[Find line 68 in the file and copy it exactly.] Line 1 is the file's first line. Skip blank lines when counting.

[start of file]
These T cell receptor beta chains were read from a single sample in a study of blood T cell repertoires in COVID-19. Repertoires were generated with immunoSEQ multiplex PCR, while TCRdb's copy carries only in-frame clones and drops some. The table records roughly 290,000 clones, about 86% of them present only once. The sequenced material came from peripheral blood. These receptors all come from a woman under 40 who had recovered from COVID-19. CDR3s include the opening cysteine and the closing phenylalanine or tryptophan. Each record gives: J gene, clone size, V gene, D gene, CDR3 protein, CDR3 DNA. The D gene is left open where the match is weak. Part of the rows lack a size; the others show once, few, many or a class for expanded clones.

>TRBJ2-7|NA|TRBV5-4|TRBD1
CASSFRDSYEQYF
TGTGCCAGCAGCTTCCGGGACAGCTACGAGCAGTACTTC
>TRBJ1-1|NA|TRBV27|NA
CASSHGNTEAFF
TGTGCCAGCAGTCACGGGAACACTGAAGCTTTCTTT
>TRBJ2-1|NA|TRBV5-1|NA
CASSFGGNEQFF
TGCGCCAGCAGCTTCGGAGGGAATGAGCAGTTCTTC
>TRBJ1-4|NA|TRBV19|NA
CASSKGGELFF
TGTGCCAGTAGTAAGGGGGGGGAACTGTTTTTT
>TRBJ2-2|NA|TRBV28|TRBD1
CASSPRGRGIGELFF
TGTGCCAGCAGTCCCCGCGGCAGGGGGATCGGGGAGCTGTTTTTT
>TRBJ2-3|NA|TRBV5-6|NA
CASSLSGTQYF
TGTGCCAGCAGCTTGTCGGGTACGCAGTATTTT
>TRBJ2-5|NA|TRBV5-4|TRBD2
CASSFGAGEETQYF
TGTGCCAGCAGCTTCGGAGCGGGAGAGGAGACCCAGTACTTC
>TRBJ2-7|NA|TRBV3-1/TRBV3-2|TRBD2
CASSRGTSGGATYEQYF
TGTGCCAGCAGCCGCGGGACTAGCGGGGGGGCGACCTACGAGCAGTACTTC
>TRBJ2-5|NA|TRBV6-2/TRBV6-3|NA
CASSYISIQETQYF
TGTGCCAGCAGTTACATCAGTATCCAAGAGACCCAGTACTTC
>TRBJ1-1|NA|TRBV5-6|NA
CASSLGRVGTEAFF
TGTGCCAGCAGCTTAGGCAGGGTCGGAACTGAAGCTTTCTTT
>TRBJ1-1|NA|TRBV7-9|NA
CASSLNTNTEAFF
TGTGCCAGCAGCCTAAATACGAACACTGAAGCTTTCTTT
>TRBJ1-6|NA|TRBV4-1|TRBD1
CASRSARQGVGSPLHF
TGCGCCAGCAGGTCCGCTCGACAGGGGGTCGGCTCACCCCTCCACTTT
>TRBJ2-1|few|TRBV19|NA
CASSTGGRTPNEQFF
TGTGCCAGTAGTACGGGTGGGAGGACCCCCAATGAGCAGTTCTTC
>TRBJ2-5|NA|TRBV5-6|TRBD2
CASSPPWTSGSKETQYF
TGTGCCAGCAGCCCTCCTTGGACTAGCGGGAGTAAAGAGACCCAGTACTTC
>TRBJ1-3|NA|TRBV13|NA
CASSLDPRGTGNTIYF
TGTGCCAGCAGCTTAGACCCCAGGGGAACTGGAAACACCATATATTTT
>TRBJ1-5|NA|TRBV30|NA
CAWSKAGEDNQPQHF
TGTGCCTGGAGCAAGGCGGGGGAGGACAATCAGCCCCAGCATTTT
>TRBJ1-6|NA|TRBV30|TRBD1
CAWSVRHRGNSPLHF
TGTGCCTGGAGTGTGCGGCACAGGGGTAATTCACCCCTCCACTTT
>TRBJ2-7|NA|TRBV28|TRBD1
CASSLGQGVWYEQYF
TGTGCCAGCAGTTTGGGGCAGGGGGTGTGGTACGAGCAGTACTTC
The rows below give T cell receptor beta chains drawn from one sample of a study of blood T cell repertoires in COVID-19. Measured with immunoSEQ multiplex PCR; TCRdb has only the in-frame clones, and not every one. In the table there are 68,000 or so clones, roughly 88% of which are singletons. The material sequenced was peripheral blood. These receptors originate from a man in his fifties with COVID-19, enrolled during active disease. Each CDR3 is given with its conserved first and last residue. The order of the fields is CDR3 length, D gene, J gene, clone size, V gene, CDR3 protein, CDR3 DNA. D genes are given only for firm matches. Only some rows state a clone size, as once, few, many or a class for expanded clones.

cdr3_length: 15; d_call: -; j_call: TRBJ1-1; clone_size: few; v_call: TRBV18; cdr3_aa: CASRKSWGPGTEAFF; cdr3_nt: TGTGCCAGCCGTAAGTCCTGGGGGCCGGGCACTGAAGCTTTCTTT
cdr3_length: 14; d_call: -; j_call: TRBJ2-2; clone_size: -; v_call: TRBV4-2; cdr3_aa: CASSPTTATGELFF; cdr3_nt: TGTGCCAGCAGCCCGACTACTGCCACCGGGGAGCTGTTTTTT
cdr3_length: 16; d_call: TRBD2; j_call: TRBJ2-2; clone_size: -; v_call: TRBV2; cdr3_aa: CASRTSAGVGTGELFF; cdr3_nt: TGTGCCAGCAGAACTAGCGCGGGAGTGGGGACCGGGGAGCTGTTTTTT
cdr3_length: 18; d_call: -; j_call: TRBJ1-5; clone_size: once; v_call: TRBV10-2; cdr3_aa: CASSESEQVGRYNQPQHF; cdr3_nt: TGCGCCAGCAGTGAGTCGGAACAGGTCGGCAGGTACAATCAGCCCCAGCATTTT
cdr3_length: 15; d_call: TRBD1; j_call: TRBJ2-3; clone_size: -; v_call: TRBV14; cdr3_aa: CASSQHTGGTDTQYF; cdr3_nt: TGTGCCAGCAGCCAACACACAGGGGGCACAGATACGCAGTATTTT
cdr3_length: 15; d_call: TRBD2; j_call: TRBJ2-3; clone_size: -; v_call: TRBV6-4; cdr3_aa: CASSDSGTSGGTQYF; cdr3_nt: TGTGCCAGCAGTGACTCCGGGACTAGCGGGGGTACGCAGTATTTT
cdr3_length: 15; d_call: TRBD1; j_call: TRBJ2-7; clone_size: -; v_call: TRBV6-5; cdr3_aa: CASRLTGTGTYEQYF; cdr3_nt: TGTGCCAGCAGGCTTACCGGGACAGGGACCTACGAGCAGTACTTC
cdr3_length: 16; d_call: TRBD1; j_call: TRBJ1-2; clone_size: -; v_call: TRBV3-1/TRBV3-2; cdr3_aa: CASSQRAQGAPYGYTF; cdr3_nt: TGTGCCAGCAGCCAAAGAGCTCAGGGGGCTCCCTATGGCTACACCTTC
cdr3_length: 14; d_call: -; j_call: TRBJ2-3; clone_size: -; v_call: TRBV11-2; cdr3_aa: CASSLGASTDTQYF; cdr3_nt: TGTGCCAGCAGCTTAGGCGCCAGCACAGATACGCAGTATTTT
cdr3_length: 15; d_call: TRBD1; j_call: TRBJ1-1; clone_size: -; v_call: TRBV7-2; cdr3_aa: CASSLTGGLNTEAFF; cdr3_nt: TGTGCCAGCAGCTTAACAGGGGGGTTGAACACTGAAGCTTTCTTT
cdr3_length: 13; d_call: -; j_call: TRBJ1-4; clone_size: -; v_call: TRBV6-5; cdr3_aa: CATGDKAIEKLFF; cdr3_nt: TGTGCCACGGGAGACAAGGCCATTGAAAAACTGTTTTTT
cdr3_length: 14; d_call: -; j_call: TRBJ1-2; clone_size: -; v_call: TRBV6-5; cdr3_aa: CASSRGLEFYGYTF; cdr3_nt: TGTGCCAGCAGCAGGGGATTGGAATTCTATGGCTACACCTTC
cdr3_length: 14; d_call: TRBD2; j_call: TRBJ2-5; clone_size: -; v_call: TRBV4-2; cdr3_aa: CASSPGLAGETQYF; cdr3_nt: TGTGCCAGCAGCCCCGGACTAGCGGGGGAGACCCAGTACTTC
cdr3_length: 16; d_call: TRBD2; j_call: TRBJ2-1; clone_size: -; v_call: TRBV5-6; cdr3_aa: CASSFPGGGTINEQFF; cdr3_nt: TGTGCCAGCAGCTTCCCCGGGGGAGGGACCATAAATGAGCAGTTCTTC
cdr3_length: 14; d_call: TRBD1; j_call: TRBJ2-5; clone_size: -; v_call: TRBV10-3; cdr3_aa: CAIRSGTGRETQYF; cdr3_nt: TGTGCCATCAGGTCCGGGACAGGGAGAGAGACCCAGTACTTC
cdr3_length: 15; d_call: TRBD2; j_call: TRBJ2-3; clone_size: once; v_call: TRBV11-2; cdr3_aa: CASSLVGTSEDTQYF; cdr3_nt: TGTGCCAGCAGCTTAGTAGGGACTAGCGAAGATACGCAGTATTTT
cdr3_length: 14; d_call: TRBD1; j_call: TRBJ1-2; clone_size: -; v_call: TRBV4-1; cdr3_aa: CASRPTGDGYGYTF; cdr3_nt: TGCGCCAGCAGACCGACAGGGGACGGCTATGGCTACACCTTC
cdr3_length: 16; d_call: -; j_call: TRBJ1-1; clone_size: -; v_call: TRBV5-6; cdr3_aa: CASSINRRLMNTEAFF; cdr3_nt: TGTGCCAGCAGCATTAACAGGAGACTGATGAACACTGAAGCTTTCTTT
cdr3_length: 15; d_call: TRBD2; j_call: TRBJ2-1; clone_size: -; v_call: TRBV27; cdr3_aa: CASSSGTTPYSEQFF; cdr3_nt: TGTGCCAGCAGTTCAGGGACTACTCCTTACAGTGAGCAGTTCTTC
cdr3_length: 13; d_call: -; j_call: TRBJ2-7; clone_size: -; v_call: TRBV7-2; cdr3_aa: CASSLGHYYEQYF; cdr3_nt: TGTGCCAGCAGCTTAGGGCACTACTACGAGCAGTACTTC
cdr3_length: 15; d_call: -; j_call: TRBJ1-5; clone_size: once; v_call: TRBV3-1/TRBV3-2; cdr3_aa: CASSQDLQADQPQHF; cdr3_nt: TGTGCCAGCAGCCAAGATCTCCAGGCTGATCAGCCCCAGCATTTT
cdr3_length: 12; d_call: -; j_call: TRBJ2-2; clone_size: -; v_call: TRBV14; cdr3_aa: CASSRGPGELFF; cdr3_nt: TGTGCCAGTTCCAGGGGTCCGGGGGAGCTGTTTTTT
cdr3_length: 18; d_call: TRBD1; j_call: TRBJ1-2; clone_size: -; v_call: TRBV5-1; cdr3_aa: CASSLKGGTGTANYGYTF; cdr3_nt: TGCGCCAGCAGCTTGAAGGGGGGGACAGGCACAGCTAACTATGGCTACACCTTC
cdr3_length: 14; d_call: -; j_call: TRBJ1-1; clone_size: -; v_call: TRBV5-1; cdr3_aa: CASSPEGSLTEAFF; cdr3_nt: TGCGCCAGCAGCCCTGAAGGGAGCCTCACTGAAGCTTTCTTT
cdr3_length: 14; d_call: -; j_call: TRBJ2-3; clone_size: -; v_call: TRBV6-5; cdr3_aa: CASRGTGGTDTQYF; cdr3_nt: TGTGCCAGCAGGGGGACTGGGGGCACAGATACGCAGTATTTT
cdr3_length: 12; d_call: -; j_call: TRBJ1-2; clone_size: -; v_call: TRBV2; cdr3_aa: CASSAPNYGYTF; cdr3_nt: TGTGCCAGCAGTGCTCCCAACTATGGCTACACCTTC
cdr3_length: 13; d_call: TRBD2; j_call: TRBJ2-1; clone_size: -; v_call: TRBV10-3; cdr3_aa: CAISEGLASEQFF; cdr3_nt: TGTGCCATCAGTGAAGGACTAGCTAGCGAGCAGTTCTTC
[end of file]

cdr3_length: 14; d_call: -; j_call: TRBJ1-2; clone_size: -; v_call: TRBV6-5; cdr3_aa: CASSRGLEFYGYTF; cdr3_nt: TGTGCCAGCAGCAGGGGATTGGAATTCTATGGCTACACCTTC